Trench water warfare
In a guest op-ed in yesterday’s Waukesha Freeman, Robert Latta comes up with a solution to the city of Waukesha’s future water needs. It’s a solution that only an engineer could love, and I say that with nothing but affection for engineers. Latta wants us all to start digging trenches.
I checked the going rate cost to install percolation trenches for our homes. Basically, the average home and driveway collecting all the rain that falls will provide for more than the domestic needs for two persons. Costs are based on a 50-foot-by-2-foot-by-4-foot-deep trench filled with drain rock, lined with geofilter fabric, topped off so the trench is innocuous.
From National Construction Estimator 2010 edition costs: Cost per person is $1,250.
These are the going rates for a single job done at a time, union wage and prevailing rates. For multiple neighbors cooperating together, this cost can easily be halved. For the most savvy people, they can likely get theirs done for a quarter of this cost. Nonetheless, the going rate to have the project done at union prevailing wages and equipment charges comes to the figure above.
Compare this to Waukesha-Milwaukee water hookup coming to an estimated $2,619 per person; you see this alternative costs less than half of what we are told is the cheapest, most viable alternative.
With trenches, there’s a one-time cost. Then current water rates don’t change. In fact, with time, those costs come down since the perc trenches raise the water levels in the aquifers and replenish them, making the cost for cleaning and pumping each year lower and lower.
Considering that some people can accomplish this task for less than half the quoted rate, the actual cost would be far less than one-fourth the Milwaukee water option. Not to mention, lower rates thereafter for the future.
I walked through the neighborhood and saw possibilities for adjoining neighbor properties. Along lot lines, a common trench with builtup, landscaped sides can be done. It would be attractive. The built-up sides would increase the value of property landscaping and save the cost of trucking spoil from the site, and provide an additional overflow capacity exceeding a 2-inch-in-eight-hour storm, the designed trench capacity.
Let’s look at the proposed trench solution. I don’t know if Latta has noticed, but much of the city of Waukesha is already, well, occupied. By people.They would be very upset to learn they have to give up part of their city lots to a re-enactment of the Battle of the Somme.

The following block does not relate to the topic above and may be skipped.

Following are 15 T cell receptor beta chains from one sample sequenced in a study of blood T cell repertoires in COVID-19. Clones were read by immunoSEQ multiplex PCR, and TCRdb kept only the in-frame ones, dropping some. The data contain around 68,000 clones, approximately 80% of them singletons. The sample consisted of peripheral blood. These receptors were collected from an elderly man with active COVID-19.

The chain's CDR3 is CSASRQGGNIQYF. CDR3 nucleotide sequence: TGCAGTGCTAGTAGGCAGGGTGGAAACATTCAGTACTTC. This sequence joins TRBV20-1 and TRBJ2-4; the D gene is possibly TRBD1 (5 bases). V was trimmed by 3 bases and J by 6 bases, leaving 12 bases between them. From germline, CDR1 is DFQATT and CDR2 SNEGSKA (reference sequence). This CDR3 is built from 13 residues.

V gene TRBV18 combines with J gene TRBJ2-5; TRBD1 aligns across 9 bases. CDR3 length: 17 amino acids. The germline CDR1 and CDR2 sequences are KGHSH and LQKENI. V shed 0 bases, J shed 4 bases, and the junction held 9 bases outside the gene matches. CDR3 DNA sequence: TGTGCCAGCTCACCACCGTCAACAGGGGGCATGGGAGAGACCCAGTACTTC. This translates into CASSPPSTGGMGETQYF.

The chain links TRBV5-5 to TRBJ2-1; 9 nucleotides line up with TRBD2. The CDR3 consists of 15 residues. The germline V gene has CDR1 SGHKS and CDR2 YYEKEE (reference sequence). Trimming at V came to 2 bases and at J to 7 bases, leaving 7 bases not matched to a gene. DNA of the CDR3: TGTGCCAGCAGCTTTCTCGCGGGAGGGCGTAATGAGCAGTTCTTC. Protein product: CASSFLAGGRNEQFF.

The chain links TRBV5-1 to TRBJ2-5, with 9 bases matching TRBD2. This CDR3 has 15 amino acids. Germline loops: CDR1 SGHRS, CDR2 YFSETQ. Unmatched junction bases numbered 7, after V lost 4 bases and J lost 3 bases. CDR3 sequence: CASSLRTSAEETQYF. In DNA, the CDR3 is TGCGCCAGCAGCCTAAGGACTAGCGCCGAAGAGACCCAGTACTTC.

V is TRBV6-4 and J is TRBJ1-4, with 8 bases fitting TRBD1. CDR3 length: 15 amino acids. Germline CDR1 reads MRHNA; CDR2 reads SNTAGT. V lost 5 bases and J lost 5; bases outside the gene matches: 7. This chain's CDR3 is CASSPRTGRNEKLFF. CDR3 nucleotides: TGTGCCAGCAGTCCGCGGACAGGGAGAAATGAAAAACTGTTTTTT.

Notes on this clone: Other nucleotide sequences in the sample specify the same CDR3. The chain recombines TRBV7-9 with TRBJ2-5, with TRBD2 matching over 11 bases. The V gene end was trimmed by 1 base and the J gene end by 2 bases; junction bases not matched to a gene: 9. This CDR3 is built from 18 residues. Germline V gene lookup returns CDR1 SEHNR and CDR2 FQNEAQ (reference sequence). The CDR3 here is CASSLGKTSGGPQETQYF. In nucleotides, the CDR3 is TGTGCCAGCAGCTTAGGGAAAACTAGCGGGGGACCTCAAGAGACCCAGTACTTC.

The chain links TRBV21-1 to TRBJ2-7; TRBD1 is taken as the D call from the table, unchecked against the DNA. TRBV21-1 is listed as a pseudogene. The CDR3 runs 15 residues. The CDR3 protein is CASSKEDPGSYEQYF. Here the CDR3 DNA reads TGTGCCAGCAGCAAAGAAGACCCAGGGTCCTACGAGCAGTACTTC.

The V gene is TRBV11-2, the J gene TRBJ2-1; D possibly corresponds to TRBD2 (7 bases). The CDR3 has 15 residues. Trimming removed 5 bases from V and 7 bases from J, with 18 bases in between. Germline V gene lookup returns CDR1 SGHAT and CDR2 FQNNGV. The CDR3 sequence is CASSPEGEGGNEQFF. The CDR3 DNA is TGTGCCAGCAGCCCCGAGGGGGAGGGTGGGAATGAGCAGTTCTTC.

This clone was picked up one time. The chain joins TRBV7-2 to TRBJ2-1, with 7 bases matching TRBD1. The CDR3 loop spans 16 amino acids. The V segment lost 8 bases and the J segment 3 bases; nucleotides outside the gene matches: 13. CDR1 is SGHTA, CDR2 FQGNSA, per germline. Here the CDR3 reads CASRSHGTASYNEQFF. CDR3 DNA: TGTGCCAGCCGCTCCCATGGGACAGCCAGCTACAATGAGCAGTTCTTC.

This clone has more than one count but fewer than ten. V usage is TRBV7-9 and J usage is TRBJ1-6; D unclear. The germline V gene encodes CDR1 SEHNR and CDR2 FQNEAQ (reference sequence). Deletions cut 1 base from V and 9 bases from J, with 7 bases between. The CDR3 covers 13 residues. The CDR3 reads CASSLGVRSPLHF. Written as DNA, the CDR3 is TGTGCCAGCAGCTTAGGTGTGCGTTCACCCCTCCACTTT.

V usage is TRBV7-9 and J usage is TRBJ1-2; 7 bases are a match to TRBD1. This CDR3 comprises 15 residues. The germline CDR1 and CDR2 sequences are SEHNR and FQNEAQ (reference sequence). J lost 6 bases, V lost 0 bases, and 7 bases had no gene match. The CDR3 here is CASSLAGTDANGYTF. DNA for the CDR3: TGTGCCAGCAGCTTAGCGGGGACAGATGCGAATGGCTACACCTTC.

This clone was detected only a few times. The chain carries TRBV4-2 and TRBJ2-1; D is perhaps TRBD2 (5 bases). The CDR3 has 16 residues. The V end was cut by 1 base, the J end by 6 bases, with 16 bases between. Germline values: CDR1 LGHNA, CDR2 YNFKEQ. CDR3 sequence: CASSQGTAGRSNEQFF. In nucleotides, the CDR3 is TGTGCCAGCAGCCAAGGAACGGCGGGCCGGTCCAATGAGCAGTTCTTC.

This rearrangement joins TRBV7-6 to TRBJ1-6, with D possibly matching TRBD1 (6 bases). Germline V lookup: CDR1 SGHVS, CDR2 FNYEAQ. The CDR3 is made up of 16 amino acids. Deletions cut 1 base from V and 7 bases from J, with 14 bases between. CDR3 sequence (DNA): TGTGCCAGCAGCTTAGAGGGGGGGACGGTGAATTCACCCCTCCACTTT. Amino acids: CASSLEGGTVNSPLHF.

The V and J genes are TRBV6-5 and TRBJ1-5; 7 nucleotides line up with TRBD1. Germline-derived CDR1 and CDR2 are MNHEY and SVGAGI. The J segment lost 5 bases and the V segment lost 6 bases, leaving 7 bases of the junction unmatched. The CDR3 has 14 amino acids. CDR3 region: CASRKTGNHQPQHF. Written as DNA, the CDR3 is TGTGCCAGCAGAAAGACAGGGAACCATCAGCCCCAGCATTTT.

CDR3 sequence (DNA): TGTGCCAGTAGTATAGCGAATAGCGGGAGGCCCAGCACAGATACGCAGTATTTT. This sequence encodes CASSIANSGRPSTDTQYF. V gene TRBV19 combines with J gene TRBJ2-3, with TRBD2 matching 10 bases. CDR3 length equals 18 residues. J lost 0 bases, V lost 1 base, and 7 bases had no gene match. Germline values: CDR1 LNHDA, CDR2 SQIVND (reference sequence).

Many of the lot lines where Latta would like to dig the trenches are already occupied by things called “fences” of varying strength, durability, material and size. (These fences are often used to contain four-legged mammals known as “dogs” that have an unfortunate tendency to contribute interesting byproducts to the water running off homeowners’ yards.) I suspect many of Latta’s neighbors would be unhappy if their fences were removed, not to mention the expense.
Now comes the real engineering challenge. Even if you can get the single-family residences to dig swales on their city lots, what will the city do about apartments and condominiums? Perhaps we could dig up the streets and build giant canals?
Forget closing Main Street for Friday Night Live. We could permanently close it, dig it up, and have a Venetian-style canal running through the city. (At this point the Lovely Doreen from Waukesha asked, “He does know that Venice is sinking, right?) Water for everyone, and a tourist attraction! We would be well on our way to making Waukesha the #1 Art City in America!
I’m told our friends at WEAL once proposed digging up the curb and gutter to replace them with swales. Let me tap my inner-Lorax and speak for the trees that would be destroyed in the process – hell no. Besides, has anyone from WEAL (and I realize they hide out in the town of Waukesha) actually been on the city’s streets? They’re too narrow as it is in most neighborhoods.
Of course, SEWRPC and the city of Waukesha already looked at the idea of digging water retention trenches and concluded that the water saved would be inadequate for the city. However, you could just tack on the cost of the water retention trenches to the multi-source “solution” pushed by the mayor and his smart people that costs more than Lake Michigan water and does not provide a long-term safe and reliable source of water. When the trenches are dug, we could all keep the mosquitos as pets.
For the record, I still like my solution of running a giant garden hose to Owen Robinson’s house and hooking up to his water. However, the city’s Common Council has wisely decided to pursue Lake Michigan water instead.
Keep the loopy ideas coming people. I’m told the mayor would like to see sailboats on the quarries someday. You folks are going to have to work harder to beat the craziness at city hall.